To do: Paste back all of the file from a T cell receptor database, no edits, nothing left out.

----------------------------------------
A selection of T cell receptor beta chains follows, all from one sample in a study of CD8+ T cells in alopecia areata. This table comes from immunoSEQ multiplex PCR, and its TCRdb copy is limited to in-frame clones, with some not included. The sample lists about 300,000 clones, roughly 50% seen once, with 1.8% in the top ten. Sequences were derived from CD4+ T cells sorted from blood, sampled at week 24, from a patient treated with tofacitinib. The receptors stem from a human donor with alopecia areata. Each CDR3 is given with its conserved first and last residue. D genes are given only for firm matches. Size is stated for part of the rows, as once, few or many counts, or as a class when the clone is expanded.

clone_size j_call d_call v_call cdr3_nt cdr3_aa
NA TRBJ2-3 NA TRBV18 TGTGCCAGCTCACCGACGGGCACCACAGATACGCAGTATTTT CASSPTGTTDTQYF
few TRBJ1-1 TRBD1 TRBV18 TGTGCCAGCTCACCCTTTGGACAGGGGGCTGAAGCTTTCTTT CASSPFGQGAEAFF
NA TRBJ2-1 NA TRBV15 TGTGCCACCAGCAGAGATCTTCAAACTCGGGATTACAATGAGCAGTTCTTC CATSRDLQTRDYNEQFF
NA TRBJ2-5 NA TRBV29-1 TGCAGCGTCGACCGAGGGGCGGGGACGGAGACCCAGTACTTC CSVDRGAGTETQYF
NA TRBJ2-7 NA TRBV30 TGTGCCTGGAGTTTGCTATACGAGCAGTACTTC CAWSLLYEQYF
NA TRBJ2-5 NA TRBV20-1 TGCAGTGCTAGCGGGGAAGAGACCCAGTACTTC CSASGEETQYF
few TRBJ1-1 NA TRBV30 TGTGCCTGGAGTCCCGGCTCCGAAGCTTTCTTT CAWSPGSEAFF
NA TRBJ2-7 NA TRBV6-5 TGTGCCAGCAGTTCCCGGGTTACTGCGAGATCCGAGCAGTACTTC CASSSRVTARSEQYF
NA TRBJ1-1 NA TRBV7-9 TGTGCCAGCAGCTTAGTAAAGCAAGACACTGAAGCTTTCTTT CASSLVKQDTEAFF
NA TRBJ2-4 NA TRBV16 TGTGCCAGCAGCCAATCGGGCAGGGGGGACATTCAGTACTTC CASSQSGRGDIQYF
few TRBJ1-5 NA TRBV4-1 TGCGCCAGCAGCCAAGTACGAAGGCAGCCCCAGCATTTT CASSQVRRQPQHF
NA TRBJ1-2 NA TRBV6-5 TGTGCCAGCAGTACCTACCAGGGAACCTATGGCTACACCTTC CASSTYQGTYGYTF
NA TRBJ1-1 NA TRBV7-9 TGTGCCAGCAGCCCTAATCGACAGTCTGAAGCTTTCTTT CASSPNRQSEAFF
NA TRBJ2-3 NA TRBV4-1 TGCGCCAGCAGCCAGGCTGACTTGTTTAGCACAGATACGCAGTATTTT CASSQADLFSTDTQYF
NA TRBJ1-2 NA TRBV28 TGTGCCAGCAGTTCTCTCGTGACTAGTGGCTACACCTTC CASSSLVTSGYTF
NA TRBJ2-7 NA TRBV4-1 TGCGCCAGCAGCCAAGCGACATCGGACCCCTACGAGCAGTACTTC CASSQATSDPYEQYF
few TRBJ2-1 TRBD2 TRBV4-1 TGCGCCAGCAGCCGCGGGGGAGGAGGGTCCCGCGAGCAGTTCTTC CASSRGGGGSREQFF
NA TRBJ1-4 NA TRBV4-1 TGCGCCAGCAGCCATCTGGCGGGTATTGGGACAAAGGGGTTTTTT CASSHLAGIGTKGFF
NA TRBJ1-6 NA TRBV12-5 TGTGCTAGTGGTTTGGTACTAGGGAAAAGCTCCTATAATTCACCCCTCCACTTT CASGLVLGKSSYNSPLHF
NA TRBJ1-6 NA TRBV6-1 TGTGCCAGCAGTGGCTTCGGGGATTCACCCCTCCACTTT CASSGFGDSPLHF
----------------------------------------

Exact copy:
A selection of T cell receptor beta chains follows, all from one sample in a study of CD8+ T cells in alopecia areata. This table comes from immunoSEQ multiplex PCR, and its TCRdb copy is limited to in-frame clones, with some not included. The sample lists about 300,000 clones, roughly 50% seen once, with 1.8% in the top ten. Sequences were derived from CD4+ T cells sorted from blood, sampled at week 24, from a patient treated with tofacitinib. The receptors stem from a human donor with alopecia areata. Each CDR3 is given with its conserved first and last residue. D genes are given only for firm matches. Size is stated for part of the rows, as once, few or many counts, or as a class when the clone is expanded.

clone_size j_call d_call v_call cdr3_nt cdr3_aa
NA TRBJ2-3 NA TRBV18 TGTGCCAGCTCACCGACGGGCACCACAGATACGCAGTATTTT CASSPTGTTDTQYF
few TRBJ1-1 TRBD1 TRBV18 TGTGCCAGCTCACCCTTTGGACAGGGGGCTGAAGCTTTCTTT CASSPFGQGAEAFF
NA TRBJ2-1 NA TRBV15 TGTGCCACCAGCAGAGATCTTCAAACTCGGGATTACAATGAGCAGTTCTTC CATSRDLQTRDYNEQFF
NA TRBJ2-5 NA TRBV29-1 TGCAGCGTCGACCGAGGGGCGGGGACGGAGACCCAGTACTTC CSVDRGAGTETQYF
NA TRBJ2-7 NA TRBV30 TGTGCCTGGAGTTTGCTATACGAGCAGTACTTC CAWSLLYEQYF
NA TRBJ2-5 NA TRBV20-1 TGCAGTGCTAGCGGGGAAGAGACCCAGTACTTC CSASGEETQYF
few TRBJ1-1 NA TRBV30 TGTGCCTGGAGTCCCGGCTCCGAAGCTTTCTTT CAWSPGSEAFF
NA TRBJ2-7 NA TRBV6-5 TGTGCCAGCAGTTCCCGGGTTACTGCGAGATCCGAGCAGTACTTC CASSSRVTARSEQYF
NA TRBJ1-1 NA TRBV7-9 TGTGCCAGCAGCTTAGTAAAGCAAGACACTGAAGCTTTCTTT CASSLVKQDTEAFF
NA TRBJ2-4 NA TRBV16 TGTGCCAGCAGCCAATCGGGCAGGGGGGACATTCAGTACTTC CASSQSGRGDIQYF
few TRBJ1-5 NA TRBV4-1 TGCGCCAGCAGCCAAGTACGAAGGCAGCCCCAGCATTTT CASSQVRRQPQHF
NA TRBJ1-2 NA TRBV6-5 TGTGCCAGCAGTACCTACCAGGGAACCTATGGCTACACCTTC CASSTYQGTYGYTF
NA TRBJ1-1 NA TRBV7-9 TGTGCCAGCAGCCCTAATCGACAGTCTGAAGCTTTCTTT CASSPNRQSEAFF
NA TRBJ2-3 NA TRBV4-1 TGCGCCAGCAGCCAGGCTGACTTGTTTAGCACAGATACGCAGTATTTT CASSQADLFSTDTQYF
NA TRBJ1-2 NA TRBV28 TGTGCCAGCAGTTCTCTCGTGACTAGTGGCTACACCTTC CASSSLVTSGYTF
NA TRBJ2-7 NA TRBV4-1 TGCGCCAGCAGCCAAGCGACATCGGACCCCTACGAGCAGTACTTC CASSQATSDPYEQYF
few TRBJ2-1 TRBD2 TRBV4-1 TGCGCCAGCAGCCGCGGGGGAGGAGGGTCCCGCGAGCAGTTCTTC CASSRGGGGSREQFF
NA TRBJ1-4 NA TRBV4-1 TGCGCCAGCAGCCATCTGGCGGGTATTGGGACAAAGGGGTTTTTT CASSHLAGIGTKGFF
NA TRBJ1-6 NA TRBV12-5 TGTGCTAGTGGTTTGGTACTAGGGAAAAGCTCCTATAATTCACCCCTCCACTTT CASGLVLGKSSYNSPLHF
NA TRBJ1-6 NA TRBV6-1 TGTGCCAGCAGTGGCTTCGGGGATTCACCCCTCCACTTT CASSGFGDSPLHF